I like cycling. I ride. I follow the professional sport. In many ways, much broad content of Close to Flying is not so new to me. But what I enjoyed was more of the back story to Cadel’s life, including the earlier mountain-biking years. I could almost have seen him competing at the Sydney Olympics – except that I chose to attend the women’s cross-country MTB rather than the men’s.
Yet, despite personal enjoyment, there are all sorts of problems in the book.
One, which may sound unfair, is that it’s quite out of date now that Evans has won the 2011 Tour de France. The whole tone is of a rider who has come second twice, perhaps missing his best opportunity. Of course, (you might object) what other tone could there be for a book written while the career continues? And that is precisely my point: it’s written mid-career, as seems to be happening for more and more sportspeople. If you take the risk to write early, you have to accept the risk of being dated very quickly.
The content is a touch ponderous and repetitive. OK, I get it that Evans was born in a remote part of the Northern Territory – but the book gives far too many versions of ‘look how far he’s come from Bamyili’. You told us. Move on!
The target audience is hard to discern. At times, very simple cycling ideas are explained. At other times very cycling-specific references are thrown in unexplained. On the same page as cycling cleats receive a paragraph of detail, there’s a throw-away comment about ‘the Festina affair’ – which is not explained until a later chapter.
Along this same line, and as a cycling follower, I could spot gross oversimplifications. The internal team dynamics of Cadel’s pre-BMC teams, and the Australian world championship team in 2009, have had plenty of press comment. Cadel is said to have contributed to this awkwardness. So, is it true? Were the reports malicious? What was going on? It’s unsatisfying to read the equivalent of a brush-off, that the Australian world’s team was simply ‘united’, while suspecting a deeper story.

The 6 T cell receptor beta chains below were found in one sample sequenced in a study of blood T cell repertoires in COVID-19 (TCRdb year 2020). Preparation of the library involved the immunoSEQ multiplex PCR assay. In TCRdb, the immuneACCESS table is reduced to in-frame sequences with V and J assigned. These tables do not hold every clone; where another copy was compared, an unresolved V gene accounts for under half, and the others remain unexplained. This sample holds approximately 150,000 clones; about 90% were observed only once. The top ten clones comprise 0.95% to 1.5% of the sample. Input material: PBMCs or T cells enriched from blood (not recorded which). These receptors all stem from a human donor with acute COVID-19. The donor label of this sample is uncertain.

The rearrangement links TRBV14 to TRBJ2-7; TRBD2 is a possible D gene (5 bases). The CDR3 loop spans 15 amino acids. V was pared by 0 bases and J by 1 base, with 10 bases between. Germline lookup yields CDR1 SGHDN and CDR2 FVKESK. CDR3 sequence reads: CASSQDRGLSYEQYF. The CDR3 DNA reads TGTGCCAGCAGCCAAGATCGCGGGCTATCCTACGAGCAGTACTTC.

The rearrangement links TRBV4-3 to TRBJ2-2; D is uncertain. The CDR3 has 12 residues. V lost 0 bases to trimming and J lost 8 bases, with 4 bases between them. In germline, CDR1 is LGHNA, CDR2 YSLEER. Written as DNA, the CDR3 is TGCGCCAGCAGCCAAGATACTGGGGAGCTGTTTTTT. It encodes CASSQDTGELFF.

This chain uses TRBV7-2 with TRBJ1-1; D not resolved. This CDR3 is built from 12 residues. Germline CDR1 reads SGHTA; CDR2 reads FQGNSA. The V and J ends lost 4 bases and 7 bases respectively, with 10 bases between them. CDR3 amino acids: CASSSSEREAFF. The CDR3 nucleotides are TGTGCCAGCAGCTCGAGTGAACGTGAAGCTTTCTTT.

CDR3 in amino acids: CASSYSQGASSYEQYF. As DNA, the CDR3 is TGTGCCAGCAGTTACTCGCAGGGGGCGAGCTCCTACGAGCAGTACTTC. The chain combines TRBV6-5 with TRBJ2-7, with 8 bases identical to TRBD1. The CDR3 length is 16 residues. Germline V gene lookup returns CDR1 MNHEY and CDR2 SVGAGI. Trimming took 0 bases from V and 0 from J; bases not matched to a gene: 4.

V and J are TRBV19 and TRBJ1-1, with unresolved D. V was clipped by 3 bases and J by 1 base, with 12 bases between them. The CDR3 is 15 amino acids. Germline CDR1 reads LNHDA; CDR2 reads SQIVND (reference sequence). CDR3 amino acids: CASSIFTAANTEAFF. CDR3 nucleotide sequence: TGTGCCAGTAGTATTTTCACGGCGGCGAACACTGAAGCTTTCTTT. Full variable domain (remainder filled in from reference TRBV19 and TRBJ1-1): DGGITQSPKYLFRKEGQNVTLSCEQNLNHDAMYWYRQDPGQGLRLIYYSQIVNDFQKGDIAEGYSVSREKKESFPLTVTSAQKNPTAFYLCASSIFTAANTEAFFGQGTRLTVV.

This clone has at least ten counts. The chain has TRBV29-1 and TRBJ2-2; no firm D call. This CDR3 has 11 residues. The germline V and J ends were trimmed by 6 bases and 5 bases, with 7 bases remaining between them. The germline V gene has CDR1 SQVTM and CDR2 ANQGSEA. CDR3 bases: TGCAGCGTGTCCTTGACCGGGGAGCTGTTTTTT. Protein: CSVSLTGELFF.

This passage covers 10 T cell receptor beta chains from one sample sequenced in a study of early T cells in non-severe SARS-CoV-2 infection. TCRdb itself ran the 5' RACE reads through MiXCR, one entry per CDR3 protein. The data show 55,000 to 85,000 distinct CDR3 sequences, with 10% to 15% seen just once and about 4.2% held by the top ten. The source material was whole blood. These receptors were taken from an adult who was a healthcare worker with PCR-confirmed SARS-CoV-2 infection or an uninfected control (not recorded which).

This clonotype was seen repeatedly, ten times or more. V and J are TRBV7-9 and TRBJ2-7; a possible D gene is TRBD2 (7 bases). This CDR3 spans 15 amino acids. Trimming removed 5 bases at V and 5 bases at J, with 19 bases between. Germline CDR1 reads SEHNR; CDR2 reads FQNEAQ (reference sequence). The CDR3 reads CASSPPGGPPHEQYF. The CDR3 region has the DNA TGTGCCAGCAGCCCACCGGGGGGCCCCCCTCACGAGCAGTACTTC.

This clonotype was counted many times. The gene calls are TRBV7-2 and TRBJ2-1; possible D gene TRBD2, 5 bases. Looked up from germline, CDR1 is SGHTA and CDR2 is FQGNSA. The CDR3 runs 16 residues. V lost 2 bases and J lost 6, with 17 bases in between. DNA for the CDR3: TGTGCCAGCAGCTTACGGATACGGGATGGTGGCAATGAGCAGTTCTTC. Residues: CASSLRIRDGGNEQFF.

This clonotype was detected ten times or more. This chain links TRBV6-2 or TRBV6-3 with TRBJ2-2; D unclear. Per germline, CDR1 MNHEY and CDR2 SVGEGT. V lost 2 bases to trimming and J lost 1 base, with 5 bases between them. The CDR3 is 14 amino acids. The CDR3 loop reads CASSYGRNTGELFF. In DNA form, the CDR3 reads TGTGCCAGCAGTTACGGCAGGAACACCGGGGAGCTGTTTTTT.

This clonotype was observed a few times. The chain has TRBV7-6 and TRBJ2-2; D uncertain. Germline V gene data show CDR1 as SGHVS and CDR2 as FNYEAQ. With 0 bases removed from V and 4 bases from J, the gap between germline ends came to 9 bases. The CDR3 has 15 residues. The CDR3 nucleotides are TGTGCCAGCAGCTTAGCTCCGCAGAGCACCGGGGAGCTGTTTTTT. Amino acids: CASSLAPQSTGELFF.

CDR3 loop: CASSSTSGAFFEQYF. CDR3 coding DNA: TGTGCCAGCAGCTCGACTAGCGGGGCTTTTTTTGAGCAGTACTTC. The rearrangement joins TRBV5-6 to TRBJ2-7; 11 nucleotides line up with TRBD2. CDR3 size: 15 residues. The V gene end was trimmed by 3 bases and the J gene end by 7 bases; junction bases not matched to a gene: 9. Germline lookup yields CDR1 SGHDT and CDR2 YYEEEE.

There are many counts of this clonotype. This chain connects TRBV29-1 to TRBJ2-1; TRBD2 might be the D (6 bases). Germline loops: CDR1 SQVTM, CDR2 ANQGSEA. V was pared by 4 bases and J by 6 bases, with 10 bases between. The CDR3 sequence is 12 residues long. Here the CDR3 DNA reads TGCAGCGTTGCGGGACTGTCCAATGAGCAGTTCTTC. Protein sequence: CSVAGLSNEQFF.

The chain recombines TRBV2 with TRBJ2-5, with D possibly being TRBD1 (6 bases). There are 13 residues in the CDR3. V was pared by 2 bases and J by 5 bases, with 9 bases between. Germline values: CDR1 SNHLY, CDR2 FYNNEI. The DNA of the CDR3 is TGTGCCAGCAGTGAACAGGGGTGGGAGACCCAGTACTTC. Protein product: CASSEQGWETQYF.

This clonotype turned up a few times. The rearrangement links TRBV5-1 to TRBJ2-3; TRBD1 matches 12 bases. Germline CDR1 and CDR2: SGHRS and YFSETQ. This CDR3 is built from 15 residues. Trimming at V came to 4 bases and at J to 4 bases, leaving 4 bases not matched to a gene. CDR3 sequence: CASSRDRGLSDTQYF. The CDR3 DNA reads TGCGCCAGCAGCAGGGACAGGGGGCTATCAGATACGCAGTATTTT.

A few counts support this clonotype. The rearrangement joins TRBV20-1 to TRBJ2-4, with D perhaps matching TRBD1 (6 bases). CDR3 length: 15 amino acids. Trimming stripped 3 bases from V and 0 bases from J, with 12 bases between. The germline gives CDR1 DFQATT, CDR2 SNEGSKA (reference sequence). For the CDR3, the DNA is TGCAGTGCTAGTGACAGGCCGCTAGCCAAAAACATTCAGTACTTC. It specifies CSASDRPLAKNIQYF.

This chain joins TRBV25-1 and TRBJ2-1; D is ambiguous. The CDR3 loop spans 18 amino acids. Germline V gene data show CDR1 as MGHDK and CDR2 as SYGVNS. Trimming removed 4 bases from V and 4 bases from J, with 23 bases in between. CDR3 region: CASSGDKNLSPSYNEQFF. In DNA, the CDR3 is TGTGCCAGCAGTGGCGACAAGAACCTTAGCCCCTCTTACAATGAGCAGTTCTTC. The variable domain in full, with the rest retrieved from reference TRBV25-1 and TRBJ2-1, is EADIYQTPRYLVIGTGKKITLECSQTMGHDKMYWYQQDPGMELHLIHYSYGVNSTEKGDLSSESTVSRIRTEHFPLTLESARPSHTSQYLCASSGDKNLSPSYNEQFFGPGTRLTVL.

Most notable to me, though, is the extensive use of first-person quotations from key figures in the book: Cadel, his wife, parents and trainers. I reckon the explanation is that it allows people ‘their own voice’. When it works, it’s brilliant – Chiara’s account of the final of the world championships on 2009 is outstanding. It usually does not work. Just because someone central to the story spoke does not mean their content is relevant, or their words well-crafted. Much of the quotations feels like filler. Do we need to know the names of restaurants people ate at?
So here is a strange review. Quite a panning, because I don’t rate it as a good book. But quite a high rating because the subject and many details are fascinating to me, as a cycling fan.